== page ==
My husband and I married in the year the House at Nab End turned one hundred. This year, as we celebrate our tenth wedding anniversary, the house reaches the grand old age of one hundred and ten. But despite its years, it is enjoying a new lease of life, following a period of renovation to gently ease it into the twenty-first century.
We have made our mark on the House at Nab End. But we certainly aren’t the first to have done so. Our part in its history has been to take down the single storey lean-to extensions which we think were added in around the 1940s and the conservatory that was added by property developers at the end of the eighties.
The proportions upstairs felt strange compared to downstairs, a mismatch that was particularly apparent when it came to the bathrooms. The house had a tiny family bathroom, and an ensuite had been squeezed into a corner of the master bedroom by the same property developers responsible for the conservatory.
Removing the 1940s additions left the original 1903 house in tact and allowed us to add a two-storey extension housing a kitchen, garden room and small utility downstairs, and a new family bathroom and guest room with ensuite upstairs.
The old part of the house has been re-wired and re-plastered; we’ve installed new central heating, new windows, and re-done the roof. The halls (the plural a quirkiness brought about by earlier inhabitants) have new wooden floors, and the fireplaces downstairs house woodburning stoves; the corner ensuite has been ripped out of the master bedroom, and the old family bathroom transformed to take its place. And a particular joy has been the removal of a strange infill between the lounge and dining room bay windows, so that two tiny doors, one in each bay, now lead directly into the garden outside.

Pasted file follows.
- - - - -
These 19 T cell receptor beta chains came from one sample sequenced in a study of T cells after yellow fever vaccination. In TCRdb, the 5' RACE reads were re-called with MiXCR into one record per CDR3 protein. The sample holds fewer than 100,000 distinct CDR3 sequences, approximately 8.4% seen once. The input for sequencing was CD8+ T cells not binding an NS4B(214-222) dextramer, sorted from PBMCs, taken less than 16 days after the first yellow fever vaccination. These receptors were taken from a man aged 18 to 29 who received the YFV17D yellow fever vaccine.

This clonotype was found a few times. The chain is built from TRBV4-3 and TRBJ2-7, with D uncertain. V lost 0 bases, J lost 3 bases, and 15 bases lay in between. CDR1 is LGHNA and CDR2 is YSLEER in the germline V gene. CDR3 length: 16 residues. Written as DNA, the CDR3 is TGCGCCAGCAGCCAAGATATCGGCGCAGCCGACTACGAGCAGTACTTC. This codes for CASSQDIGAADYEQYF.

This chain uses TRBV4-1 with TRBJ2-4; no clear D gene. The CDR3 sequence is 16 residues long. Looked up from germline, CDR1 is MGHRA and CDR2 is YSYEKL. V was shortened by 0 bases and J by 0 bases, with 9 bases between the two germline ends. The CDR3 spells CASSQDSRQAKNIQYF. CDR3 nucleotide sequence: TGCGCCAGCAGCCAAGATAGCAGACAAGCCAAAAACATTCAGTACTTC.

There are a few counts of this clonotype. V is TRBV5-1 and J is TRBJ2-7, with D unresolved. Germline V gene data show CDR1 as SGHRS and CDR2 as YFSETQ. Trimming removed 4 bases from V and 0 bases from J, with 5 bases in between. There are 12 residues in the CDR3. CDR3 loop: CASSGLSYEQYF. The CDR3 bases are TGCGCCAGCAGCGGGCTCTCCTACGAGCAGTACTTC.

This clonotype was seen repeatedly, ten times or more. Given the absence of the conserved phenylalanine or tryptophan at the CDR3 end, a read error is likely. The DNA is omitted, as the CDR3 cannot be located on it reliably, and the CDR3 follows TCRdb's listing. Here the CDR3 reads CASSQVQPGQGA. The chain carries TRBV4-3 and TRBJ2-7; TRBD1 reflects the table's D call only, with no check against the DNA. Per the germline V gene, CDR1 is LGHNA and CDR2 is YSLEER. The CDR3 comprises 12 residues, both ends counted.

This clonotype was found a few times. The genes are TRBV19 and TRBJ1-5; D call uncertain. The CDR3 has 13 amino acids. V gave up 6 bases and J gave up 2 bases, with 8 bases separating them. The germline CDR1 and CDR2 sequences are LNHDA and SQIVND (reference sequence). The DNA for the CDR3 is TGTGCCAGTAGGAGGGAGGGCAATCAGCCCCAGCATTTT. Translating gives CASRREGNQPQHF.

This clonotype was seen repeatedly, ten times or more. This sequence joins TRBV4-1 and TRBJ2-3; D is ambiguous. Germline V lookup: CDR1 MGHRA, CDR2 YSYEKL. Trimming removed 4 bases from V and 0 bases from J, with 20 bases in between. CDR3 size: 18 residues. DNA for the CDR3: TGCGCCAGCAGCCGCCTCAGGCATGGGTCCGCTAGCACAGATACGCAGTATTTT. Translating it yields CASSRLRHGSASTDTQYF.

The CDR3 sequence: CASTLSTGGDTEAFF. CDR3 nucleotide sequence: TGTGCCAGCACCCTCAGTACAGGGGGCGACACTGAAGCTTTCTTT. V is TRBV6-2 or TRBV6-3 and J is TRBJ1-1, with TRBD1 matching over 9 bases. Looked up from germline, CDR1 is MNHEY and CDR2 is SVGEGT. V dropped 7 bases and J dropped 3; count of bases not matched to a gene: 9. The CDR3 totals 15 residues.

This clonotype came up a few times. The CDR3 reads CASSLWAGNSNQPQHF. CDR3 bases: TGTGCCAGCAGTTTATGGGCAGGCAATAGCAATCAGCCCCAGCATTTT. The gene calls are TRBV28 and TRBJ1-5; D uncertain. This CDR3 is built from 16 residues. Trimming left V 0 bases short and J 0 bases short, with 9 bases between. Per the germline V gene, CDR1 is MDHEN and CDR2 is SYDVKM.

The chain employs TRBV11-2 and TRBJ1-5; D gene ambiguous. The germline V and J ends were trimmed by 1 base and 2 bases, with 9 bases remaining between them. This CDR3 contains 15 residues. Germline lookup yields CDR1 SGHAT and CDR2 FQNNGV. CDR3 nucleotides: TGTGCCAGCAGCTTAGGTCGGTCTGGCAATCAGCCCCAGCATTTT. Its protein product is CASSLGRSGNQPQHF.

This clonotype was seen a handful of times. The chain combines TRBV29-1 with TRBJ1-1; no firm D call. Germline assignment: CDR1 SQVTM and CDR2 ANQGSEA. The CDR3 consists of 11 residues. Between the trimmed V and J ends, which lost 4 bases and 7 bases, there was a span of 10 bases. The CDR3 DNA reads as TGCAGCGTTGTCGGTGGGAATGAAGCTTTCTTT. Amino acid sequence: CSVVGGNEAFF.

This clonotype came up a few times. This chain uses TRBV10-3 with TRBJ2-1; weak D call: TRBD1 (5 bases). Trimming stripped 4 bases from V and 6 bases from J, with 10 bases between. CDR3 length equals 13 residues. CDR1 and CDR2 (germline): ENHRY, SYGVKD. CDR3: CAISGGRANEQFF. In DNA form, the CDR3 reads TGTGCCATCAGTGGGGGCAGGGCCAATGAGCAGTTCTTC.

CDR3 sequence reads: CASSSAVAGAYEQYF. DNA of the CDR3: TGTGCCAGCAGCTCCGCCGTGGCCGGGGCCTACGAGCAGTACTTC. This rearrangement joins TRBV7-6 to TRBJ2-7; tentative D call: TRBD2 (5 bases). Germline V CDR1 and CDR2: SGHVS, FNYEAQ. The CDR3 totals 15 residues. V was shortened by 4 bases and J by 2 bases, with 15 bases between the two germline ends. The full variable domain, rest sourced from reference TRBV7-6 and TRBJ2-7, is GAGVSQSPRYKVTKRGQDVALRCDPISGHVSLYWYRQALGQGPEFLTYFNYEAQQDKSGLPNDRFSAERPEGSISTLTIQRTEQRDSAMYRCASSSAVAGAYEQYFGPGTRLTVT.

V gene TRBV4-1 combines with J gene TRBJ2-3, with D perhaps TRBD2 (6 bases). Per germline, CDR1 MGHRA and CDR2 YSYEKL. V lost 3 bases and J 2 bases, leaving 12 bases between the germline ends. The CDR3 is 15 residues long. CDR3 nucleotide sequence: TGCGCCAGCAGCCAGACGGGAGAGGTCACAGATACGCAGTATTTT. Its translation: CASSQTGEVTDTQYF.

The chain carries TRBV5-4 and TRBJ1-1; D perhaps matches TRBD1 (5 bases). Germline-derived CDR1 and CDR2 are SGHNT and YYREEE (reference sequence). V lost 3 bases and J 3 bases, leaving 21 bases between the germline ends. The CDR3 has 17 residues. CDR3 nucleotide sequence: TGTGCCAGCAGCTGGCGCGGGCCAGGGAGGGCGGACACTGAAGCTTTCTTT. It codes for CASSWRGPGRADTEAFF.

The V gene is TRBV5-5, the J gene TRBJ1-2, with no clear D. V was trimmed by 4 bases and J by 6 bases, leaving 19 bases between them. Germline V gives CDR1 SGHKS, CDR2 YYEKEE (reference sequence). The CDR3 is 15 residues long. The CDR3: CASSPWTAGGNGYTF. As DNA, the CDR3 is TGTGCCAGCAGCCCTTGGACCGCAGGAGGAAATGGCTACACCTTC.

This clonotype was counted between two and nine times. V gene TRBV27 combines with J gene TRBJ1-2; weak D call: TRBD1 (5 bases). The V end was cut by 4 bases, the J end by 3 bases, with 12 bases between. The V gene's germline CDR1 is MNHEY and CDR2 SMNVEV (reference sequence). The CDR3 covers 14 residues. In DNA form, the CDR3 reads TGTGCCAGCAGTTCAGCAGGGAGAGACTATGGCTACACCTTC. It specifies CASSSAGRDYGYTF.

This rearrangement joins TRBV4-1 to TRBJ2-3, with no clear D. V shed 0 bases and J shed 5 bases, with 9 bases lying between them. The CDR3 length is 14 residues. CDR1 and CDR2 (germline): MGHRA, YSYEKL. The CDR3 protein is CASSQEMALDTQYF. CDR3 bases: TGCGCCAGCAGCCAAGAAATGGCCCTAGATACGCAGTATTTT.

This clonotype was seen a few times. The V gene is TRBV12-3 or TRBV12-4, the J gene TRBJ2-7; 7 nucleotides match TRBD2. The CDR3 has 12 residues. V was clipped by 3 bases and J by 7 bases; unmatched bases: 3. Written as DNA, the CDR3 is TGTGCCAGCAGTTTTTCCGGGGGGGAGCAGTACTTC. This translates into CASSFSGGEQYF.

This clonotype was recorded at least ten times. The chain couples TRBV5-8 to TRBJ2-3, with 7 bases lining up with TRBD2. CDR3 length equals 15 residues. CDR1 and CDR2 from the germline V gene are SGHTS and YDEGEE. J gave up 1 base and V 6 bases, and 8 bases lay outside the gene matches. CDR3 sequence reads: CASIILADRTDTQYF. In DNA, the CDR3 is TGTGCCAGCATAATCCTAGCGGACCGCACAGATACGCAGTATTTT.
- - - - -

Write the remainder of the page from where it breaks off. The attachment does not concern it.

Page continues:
Thousands of decisions have been made, during the course of the work, from the colour of the bricks for the extension, to the ironmongery on the internal and external doors. We’ve chosen new light fittings, carpets, and wall colours; wood and stone for the hard floors downstairs; sanitary ware, bathroom fittings and tiles; the shape of the skirting boards; the tiles for the roof; the colour of the windows; the fire surround for the lounge and the size of the hearths; where to put the electric points; what kitchen fittings and appliances to have; whether to have underfloor heating; the list goes on and on. And what have we learnt? The decisions that required the most bravery are the ones we will never regret.
This year we hope to return to normal life and enjoy spending time in our home, celebrating both our tenth wedding anniversary and the house’s 110th birthday.
What special occasions does 2013 hold in store for you?
Picturing our progress:
The old lean-to extensions are demolished . . .
The foundations of the new extension are laid . . .
The structure takes shape, front . . .
. . . and back . . .
. . . while the old part of the house is gutted . . .
Do come back and visit again – I plan to post before, during and after photos of some the rooms inside throughout 2013.